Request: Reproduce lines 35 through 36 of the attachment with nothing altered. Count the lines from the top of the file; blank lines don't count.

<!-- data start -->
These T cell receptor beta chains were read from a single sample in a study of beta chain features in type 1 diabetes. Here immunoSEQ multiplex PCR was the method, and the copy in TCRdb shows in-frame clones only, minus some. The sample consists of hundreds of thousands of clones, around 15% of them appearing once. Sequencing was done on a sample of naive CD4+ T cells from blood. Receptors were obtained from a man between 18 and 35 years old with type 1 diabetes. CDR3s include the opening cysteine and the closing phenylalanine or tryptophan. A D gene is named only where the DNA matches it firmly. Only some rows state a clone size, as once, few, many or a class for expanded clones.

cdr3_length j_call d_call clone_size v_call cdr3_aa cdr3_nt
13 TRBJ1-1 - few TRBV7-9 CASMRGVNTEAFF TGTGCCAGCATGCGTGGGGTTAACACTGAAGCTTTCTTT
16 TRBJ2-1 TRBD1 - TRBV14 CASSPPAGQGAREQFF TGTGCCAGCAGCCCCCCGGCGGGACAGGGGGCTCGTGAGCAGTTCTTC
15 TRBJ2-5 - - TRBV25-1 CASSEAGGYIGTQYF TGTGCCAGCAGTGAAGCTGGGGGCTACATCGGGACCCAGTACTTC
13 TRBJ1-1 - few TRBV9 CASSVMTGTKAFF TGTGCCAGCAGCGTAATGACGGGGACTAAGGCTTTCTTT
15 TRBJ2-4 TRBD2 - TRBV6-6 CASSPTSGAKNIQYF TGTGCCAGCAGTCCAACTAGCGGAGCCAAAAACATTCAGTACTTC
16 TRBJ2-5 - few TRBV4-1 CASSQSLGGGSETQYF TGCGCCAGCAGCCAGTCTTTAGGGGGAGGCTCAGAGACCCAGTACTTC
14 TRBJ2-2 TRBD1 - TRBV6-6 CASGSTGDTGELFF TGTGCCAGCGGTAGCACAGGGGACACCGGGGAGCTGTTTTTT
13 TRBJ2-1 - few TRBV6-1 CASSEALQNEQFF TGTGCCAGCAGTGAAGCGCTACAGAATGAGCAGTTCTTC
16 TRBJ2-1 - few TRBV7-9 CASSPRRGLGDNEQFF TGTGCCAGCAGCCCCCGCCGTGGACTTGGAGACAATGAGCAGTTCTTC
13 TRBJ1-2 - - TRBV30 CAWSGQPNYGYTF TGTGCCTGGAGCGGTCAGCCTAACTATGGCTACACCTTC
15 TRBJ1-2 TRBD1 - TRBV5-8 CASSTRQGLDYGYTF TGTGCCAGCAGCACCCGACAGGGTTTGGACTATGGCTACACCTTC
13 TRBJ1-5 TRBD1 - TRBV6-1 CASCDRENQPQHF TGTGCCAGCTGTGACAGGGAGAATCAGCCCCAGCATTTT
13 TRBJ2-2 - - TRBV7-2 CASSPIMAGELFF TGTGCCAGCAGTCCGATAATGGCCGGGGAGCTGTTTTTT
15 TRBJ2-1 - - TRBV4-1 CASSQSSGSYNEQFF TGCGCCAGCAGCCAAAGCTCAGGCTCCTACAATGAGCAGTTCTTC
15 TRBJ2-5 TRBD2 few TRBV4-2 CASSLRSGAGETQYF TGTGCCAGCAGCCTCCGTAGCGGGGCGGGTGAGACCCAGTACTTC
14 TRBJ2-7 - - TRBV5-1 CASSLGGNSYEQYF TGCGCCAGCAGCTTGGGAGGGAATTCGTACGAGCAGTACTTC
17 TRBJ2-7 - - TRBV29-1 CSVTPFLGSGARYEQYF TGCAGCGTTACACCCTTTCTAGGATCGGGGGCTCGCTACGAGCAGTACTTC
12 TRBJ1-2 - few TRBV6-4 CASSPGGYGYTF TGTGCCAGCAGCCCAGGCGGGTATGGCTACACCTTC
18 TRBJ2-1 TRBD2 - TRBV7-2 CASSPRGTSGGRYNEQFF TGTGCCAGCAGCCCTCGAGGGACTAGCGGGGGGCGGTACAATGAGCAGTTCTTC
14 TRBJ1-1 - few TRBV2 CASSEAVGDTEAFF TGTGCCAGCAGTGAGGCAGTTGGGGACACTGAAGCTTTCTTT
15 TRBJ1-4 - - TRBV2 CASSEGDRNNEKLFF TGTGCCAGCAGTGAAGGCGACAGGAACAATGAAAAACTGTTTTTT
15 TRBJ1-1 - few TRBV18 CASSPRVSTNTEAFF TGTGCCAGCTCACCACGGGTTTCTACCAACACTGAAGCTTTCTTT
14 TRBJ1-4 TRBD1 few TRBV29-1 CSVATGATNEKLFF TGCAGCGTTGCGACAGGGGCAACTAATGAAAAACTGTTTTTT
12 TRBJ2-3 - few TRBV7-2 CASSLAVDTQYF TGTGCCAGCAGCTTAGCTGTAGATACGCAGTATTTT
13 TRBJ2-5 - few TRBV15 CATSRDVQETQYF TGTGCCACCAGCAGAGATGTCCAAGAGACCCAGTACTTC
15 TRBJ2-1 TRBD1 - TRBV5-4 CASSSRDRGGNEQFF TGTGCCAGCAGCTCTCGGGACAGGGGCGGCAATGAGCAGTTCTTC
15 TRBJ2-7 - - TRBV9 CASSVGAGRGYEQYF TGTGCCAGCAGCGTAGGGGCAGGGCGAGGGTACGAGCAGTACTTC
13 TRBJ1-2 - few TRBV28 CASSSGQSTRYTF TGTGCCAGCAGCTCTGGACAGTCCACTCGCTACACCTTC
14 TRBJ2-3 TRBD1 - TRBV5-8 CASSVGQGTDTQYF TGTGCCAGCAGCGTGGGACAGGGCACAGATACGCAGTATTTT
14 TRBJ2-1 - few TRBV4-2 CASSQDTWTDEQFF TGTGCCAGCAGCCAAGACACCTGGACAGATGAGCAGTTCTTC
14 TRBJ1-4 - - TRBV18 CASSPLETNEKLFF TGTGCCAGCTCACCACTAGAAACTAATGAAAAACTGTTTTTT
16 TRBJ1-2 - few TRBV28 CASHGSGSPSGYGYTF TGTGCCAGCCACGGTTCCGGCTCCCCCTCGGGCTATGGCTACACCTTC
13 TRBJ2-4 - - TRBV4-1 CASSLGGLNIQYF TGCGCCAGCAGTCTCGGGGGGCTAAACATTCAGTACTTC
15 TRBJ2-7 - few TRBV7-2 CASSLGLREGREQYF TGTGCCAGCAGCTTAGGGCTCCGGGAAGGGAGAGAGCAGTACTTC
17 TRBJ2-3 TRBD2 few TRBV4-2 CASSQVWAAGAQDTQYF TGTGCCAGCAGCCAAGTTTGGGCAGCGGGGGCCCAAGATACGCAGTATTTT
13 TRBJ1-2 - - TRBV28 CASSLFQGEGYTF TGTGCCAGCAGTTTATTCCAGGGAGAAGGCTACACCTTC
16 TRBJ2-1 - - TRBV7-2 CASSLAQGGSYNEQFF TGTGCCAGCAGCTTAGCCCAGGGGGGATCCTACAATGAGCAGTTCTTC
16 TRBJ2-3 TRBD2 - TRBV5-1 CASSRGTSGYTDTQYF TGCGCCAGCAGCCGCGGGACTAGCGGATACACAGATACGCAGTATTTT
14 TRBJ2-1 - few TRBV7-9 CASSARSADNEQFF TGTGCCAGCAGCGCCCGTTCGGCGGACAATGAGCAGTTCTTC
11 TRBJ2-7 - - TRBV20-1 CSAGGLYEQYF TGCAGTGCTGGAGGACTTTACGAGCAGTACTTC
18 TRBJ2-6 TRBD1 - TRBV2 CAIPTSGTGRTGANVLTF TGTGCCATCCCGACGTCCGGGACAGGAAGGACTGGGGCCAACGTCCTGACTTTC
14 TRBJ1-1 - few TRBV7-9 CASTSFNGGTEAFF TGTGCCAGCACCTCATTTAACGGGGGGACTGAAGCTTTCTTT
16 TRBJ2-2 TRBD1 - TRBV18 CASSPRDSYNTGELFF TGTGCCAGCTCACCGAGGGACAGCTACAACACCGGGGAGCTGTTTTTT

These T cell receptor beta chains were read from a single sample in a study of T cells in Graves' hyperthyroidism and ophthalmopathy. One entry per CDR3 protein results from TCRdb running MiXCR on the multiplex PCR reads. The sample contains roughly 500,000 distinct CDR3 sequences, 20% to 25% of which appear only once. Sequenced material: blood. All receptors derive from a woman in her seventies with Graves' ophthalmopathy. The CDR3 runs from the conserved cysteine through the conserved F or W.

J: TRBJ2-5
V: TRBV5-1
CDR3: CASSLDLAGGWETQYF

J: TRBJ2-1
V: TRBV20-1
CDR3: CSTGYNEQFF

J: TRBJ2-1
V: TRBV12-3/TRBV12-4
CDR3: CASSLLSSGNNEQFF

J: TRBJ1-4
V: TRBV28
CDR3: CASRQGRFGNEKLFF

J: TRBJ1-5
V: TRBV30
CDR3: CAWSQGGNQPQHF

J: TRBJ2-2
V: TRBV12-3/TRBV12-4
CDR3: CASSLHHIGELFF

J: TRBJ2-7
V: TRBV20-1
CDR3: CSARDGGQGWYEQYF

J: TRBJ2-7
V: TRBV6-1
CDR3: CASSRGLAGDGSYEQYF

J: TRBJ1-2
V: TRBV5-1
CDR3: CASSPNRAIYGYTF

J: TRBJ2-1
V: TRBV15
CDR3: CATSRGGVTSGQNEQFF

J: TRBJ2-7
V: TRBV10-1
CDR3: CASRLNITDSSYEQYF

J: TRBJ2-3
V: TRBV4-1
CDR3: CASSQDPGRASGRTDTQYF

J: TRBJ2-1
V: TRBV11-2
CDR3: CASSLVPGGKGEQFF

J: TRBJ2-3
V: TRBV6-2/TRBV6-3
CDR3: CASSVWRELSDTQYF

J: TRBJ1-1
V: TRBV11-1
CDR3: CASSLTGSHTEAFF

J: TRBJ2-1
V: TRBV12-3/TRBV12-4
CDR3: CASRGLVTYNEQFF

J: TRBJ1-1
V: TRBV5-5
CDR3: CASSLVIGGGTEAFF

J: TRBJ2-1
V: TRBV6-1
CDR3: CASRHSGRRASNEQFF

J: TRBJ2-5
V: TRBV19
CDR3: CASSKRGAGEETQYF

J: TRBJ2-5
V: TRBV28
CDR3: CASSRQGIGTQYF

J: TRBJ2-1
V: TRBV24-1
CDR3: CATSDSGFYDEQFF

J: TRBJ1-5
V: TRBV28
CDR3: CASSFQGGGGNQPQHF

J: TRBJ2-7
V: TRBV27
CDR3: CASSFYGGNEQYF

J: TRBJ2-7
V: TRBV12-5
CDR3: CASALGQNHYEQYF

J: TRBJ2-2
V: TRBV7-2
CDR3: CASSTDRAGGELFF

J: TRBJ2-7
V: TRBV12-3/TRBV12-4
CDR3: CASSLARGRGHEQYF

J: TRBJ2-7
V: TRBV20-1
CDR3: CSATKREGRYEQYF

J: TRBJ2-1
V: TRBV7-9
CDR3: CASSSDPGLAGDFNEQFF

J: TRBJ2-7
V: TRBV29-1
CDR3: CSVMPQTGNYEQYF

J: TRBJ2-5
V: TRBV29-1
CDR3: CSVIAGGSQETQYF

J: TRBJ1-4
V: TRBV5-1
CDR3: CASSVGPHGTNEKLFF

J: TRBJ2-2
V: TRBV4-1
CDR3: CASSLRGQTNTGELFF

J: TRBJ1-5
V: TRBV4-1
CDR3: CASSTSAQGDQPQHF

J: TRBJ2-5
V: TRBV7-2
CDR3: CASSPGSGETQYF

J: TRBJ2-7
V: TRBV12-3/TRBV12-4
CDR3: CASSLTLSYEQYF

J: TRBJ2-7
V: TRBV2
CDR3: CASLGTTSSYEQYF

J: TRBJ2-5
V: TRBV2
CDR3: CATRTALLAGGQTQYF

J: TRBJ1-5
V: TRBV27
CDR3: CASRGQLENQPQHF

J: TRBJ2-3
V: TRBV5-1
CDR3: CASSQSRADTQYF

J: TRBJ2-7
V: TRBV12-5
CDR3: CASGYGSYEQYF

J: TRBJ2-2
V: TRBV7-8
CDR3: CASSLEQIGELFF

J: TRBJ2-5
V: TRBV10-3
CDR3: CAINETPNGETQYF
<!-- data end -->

13 TRBJ2-4 - - TRBV4-1 CASSLGGLNIQYF TGCGCCAGCAGTCTCGGGGGGCTAAACATTCAGTACTTC
15 TRBJ2-7 - few TRBV7-2 CASSLGLREGREQYF TGTGCCAGCAGCTTAGGGCTCCGGGAAGGGAGAGAGCAGTACTTC